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Study links chronic stress in older adults to increased risk of mild cognitive impairment

Older adults with high levels of chronic stress may be more likely to develop amnestic mild cognitive impairment, a recent study found.

Amnestic mild cognitive impairment (aMCI) is a form of cognitive decline marked by memory problems. It is often a precursor to dementia or Alzheimer’s disease.

Researchers at the Albert Einstein College of Medicine in New York studied 507 people ages 70 and over who lived in Bronx County, New York. None of the study subjects had cognitive impairment when the study started, and all were taking part in a larger study called the Einstein Aging Study. Each participant’s stress levels were measured using the Perceived Stress Scale (PSS), which gauges psychological stress including chronic or ongoing stress.

The participants were followed for an average of 3.6 years. By the end of that time, 71 people had developed aMCI. The researchers found a significant relationship between high stress levels and likelihood of developing aMCI. Those whose PSS stress scores were in the highest 20 per cent had 2.5 times the aMCI risk compared to those with the lower 80 per cent of scores. Risk of developing aMCI increased by 30% for each five-point increase in score on the PSS (which has a maximum score of 56).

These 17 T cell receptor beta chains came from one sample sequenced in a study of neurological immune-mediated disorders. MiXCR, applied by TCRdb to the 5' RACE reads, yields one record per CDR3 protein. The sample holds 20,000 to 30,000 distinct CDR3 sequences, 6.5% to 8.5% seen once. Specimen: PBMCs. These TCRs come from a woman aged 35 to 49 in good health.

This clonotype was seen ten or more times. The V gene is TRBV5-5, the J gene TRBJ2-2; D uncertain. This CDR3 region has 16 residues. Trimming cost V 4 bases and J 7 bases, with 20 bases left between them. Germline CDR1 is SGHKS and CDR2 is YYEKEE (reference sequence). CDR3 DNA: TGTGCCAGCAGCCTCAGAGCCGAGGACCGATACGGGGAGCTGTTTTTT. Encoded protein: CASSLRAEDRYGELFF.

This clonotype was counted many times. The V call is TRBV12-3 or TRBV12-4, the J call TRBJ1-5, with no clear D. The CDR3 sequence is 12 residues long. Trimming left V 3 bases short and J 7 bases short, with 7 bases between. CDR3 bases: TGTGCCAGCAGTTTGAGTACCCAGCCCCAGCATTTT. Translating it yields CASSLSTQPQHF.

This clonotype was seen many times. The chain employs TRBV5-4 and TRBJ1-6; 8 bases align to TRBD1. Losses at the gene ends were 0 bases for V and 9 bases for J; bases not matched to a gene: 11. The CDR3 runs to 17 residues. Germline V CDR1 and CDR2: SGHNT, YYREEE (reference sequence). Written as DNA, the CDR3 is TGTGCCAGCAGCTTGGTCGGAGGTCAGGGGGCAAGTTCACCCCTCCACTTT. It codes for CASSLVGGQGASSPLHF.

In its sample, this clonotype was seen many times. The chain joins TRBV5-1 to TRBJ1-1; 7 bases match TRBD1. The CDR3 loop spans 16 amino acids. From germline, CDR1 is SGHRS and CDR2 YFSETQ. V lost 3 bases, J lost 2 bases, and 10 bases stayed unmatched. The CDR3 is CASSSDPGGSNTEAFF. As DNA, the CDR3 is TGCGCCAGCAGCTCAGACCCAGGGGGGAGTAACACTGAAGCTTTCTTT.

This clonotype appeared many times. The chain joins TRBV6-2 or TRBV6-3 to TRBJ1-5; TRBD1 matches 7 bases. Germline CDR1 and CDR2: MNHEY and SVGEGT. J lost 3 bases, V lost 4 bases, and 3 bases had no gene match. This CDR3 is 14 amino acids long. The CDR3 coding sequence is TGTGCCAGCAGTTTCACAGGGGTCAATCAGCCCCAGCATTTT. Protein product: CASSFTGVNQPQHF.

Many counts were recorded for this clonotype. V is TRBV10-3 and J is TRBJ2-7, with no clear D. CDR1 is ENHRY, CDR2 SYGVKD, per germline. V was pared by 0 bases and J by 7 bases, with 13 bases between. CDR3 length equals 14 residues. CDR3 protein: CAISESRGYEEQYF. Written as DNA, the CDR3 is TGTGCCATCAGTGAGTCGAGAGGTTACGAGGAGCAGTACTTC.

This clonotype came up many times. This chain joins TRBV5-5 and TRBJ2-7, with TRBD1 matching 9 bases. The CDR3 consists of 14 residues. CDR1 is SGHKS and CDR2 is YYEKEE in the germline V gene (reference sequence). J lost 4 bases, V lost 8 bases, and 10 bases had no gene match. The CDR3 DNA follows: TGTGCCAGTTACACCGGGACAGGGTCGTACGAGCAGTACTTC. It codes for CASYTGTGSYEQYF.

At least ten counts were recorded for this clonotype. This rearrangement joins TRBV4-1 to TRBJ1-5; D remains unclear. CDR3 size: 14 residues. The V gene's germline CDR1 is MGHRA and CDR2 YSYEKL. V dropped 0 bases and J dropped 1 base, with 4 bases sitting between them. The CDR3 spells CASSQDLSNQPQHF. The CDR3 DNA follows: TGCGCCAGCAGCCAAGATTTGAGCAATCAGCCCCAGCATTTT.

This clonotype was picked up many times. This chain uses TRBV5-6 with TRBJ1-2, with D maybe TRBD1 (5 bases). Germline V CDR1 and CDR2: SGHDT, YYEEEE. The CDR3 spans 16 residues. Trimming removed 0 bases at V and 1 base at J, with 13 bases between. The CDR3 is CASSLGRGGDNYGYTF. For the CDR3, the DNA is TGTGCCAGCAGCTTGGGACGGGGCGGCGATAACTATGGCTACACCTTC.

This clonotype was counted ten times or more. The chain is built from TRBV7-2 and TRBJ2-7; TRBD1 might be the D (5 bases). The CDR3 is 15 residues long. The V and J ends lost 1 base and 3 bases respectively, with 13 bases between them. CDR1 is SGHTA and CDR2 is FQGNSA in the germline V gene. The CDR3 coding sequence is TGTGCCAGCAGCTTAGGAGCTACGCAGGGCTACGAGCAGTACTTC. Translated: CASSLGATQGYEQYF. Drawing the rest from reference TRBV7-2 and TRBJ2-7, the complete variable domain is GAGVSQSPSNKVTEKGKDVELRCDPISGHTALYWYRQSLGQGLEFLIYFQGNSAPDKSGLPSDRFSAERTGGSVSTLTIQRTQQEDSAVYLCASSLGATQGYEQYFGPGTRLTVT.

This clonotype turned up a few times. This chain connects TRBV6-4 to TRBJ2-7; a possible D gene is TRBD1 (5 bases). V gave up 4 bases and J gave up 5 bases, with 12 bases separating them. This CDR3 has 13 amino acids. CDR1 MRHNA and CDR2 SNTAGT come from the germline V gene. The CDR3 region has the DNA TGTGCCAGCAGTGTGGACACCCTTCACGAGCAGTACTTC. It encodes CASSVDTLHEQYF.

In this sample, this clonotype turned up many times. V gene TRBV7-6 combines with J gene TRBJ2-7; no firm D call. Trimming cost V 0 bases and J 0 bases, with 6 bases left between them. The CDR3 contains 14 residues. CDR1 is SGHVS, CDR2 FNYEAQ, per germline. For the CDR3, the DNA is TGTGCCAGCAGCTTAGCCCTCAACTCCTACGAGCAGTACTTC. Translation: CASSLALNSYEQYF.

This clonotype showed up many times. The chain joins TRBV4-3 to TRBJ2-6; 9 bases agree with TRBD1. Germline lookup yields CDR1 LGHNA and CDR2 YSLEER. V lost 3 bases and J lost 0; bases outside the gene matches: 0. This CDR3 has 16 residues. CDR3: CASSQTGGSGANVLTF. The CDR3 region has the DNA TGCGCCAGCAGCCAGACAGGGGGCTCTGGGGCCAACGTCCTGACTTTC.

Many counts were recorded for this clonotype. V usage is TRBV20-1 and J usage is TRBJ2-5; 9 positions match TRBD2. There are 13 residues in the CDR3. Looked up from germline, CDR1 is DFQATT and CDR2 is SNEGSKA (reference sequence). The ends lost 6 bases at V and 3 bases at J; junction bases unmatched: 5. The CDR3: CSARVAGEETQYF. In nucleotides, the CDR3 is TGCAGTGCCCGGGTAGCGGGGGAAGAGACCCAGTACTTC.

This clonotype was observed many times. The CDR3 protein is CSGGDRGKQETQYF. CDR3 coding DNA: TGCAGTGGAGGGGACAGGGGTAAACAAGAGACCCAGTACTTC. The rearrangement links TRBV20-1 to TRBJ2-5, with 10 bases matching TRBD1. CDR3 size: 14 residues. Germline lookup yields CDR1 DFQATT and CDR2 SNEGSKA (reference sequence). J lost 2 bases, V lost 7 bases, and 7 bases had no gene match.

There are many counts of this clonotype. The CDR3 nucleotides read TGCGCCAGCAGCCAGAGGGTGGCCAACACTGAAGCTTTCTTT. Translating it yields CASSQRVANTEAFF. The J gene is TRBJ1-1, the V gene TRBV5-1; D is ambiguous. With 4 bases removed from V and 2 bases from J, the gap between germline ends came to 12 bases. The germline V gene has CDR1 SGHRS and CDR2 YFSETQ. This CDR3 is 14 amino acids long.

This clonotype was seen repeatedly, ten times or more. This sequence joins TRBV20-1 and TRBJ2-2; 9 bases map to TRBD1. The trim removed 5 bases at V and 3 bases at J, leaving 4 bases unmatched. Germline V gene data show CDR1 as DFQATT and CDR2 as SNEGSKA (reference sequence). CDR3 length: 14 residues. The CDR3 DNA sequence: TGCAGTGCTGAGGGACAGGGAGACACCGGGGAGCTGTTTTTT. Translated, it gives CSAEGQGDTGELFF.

People with the highest stress scores were more likely to be women, to have lower education levels, and to be depressed.

The researchers looked at both depression and APOE gene status to see if they affected the relationship between stress and aMCI. Depression has been identified as a risk factor for cognitive decline. People who carry a specific type of the APOE gene have an increased risk of Alzheimer’s disease. However, the researchers found that chronic stress increased the risk of aMCI independently of these two factors.

The study authors note that because stress is modifiable, and high stress levels can be treated, addressing this risk factor in older people may provide an opportunity to help prevent aMCI and perhaps dementia and Alzheimer’s disease. They suggest measures such as cognitive behavioural therapy, mindfulness-based stress reduction and medications to help reduce stress and the associated risk of cognitive decline.

The study was published online in the journal Alzheimer Disease and Associated Disorders on Dec. 11, 2015.


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  • A publication of:
  • Women's College Hospital